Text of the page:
Distributed control of multi-robot teleoperation: connectivity preservation and authority dispatch




Yang, Yuan

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The frequent occurrences of natural and technological disasters have incurred grave loss of life and damage to property. For mitigating the miserable aftermaths, multi-robot teleoperation systems have been developed and deployed to cooperate with human rescuers in post-earthquake scenarios, and to sample, monitor and clean pollutants in marine environments. With a bidirectional communication channel, human users can deliver commands/requests to guide the motions of the remote robots, and can receive visual/audio feedback to supervise the status of the remote environment, throughout multi-robot teleoperation. Furthermore, the remote robots can send force feedback to human operators to improve their situational awareness and task performance. This way, a closed-loop multi-robot teleoperation system becomes bilateral in which coordinated robots physically interact and exchange energy with human users, and hence needs to be rendered passive for safe human-robot interaction. Beyond guaranteeing closed-loop passivity, the control of a bilateral multi-robot teleoperation system faces two challenging problems: preserving the communication connectivity of the remote robots; and dispatching the teleoperation authority to multiple human users. Because wireless transmission of radio/acoustic signals between the remote robots is constrained by their distances, bilateral multi-robot teleoperation control must coordinate the motions of the remote robots appropriately so as to maintain their communication network connected. Further, multiple human users can send possibly conflicting teleoperation commands to the remote robots, a distributed authority dispatch algorithm is thus needed for the remote robot network to recognize and follow the most urgent user commands at runtime. This thesis develops an energy shaping strategy to preserve the connectivity of the remote robots, and to dispatch control authority over the remote robots to human users, during bilateral multi-robot teleoperation. Chapter 1 introduces the application background of multi-robot teleoperation as well as the state-of-the-art development in related research areas. In Chapter 2, a dynamic interconnection and damping strategy is proposed to reduce and constrain the position error between the local and remote robots to any prescribed bound during bilateral teleoperation. Chapter 3 derives a gradient plus damping control from a bounded potential function and then unifies it into an indirect coupling framework to preserve all communication links of an autonomous multi-robot system with time-varying delays and bounded actuation. On these bases, Chapter 4 develops a dynamic feedforward-feedback passivation strategy to preserve all communication links and thus the connectivity of the tree network of the remote robots while rendering the bilateral multi-robot teleoperation close loop passive. Specifically, by blending the sliding variable in Chapter 2 with the bounded potential function in Chapter 3, the dynamic passivation strategy decomposes the dynamics of the remote robots into a power-preserving interconnection of two subsystems, and regulates the energy behaviour of each subsystem to preserve the tree communication connectivity of the remote robots. To handle time-varying communication delays, the strategy further transforms the communication channels between the local and remote robots into a dynamic controller for passivating bilateral teleoperation. Superior to existing controls, the strategy using a bounded potential function can circumvent numerical instability, reduce noise sensitivity and facilitate future extensions to accommodate robot actuator saturation. On the other side, Chapter 5 designs a distributed and exponentially convergent winners-take-all authority dispatch algorithm that activates the teleoperation of only human users with the most urgent requests in real time. After formulating the problem as a constrained quadratic program, we employ an exact penalty function method to construct a distributed primal-dual dynamical system that can solve the problem at an exponential rate. Because the equilibrium of the system changes with user requests, we then interconnect the dynamical system with physical robot dynamics in a power-preserving way, and passivate closed-loop multi-robot teleoperation using multiple storage functions from a switched system perspective. Finally, Chapter 6 provides some conclusive remarks and two problems regarding connectivity preservation and authority dispatch for future study.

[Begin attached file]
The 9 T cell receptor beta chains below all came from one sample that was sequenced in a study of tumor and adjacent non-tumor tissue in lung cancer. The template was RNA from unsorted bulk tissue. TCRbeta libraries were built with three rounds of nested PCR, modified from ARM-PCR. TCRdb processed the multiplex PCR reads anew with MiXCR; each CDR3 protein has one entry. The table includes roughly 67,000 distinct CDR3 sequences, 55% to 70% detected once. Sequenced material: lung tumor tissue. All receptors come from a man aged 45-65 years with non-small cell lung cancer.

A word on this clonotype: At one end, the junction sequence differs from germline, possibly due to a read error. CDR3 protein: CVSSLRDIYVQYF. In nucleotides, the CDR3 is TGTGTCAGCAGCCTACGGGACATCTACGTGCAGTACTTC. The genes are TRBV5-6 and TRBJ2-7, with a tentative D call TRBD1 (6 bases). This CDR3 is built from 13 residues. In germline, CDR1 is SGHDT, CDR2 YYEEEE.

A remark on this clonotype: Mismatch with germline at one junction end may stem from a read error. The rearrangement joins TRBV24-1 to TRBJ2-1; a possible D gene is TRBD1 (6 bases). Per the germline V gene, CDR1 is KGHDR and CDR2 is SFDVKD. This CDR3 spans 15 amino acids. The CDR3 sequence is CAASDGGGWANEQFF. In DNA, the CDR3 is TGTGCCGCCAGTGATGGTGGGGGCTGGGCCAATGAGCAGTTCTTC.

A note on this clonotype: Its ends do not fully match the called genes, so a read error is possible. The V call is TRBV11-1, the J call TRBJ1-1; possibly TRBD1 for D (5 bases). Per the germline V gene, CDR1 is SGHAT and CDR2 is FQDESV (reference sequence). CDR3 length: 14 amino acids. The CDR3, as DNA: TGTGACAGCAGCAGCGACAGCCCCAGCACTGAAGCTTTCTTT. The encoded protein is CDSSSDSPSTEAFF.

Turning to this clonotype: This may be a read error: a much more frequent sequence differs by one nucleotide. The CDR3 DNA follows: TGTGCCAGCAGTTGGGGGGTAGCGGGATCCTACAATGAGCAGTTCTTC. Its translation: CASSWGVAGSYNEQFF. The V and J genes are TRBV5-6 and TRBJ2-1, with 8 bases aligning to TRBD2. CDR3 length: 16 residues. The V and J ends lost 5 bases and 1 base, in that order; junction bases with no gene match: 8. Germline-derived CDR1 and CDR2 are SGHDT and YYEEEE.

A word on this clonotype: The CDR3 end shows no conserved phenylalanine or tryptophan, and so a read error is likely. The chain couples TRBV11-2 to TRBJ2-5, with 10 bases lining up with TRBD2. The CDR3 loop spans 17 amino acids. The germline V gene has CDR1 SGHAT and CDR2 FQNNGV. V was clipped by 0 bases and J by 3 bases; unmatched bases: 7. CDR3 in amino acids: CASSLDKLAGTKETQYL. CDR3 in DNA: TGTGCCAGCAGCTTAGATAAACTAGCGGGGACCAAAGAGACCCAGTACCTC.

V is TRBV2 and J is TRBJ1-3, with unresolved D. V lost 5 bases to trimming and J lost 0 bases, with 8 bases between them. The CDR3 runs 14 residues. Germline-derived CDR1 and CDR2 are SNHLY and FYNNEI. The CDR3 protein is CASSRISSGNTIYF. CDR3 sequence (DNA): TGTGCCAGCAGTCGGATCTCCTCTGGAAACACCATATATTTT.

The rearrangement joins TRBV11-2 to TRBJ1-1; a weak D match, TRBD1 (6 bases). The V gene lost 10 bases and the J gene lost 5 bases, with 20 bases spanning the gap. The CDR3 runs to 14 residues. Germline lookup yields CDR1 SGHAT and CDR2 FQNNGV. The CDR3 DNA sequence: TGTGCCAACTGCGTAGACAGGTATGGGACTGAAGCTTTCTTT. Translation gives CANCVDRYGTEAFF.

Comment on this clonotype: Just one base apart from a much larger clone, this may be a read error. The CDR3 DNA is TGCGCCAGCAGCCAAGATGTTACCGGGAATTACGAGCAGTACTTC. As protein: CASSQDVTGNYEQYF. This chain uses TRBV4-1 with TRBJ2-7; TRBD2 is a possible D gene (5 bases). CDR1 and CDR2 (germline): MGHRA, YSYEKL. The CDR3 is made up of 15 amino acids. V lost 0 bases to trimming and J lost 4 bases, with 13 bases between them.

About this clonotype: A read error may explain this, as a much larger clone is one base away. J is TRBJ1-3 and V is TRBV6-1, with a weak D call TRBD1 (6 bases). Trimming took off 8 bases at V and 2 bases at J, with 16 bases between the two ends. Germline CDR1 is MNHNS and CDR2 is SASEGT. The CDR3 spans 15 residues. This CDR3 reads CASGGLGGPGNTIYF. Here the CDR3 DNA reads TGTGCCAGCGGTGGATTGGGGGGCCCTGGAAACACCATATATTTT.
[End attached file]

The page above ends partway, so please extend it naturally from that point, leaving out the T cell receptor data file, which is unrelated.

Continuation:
Multi-Robot Systems, Bilateral Teleoperation, Connectivity Preservation, Authority Dispatch